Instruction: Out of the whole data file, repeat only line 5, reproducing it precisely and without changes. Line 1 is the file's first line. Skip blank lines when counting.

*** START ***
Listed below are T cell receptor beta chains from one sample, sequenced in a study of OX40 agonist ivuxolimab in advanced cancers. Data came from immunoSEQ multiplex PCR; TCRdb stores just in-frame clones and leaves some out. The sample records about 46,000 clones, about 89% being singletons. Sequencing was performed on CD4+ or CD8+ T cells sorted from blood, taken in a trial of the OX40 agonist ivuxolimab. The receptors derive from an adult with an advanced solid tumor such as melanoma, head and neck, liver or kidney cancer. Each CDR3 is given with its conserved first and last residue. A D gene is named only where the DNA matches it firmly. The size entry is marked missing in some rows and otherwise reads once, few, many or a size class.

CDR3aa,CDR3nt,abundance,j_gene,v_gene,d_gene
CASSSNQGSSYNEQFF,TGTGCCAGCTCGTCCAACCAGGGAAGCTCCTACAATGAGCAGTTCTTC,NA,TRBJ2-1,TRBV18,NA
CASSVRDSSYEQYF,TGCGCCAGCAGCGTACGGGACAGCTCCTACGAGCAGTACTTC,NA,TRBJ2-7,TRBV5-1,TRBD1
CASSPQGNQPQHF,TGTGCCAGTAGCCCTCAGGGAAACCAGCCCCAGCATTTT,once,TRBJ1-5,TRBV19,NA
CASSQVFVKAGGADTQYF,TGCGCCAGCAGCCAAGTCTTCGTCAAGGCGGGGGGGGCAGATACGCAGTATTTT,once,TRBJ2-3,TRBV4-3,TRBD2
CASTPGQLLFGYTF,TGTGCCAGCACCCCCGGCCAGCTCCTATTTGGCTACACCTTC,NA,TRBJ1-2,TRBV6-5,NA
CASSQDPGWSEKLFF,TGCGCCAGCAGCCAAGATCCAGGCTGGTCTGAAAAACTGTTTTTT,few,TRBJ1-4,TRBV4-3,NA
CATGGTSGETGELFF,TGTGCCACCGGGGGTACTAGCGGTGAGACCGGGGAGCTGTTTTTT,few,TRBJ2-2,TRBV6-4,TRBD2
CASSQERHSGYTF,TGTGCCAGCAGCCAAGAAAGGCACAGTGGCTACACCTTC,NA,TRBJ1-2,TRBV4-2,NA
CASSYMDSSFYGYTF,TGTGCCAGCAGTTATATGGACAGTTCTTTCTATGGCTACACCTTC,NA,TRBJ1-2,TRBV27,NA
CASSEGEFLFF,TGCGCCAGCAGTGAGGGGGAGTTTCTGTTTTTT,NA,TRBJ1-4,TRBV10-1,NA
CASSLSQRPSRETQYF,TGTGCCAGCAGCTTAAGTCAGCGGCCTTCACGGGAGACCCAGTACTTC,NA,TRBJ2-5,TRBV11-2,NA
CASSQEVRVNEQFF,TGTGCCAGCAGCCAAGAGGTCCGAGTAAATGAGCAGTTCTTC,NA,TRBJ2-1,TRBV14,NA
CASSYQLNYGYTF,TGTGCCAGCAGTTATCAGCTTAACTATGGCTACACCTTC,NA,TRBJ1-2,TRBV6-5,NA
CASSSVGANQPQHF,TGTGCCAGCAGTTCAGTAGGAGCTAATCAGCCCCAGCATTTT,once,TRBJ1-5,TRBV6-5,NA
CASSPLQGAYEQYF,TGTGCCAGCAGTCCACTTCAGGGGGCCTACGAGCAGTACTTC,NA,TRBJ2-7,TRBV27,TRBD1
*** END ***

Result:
CASSPQGNQPQHF,TGTGCCAGTAGCCCTCAGGGAAACCAGCCCCAGCATTTT,once,TRBJ1-5,TRBV19,NA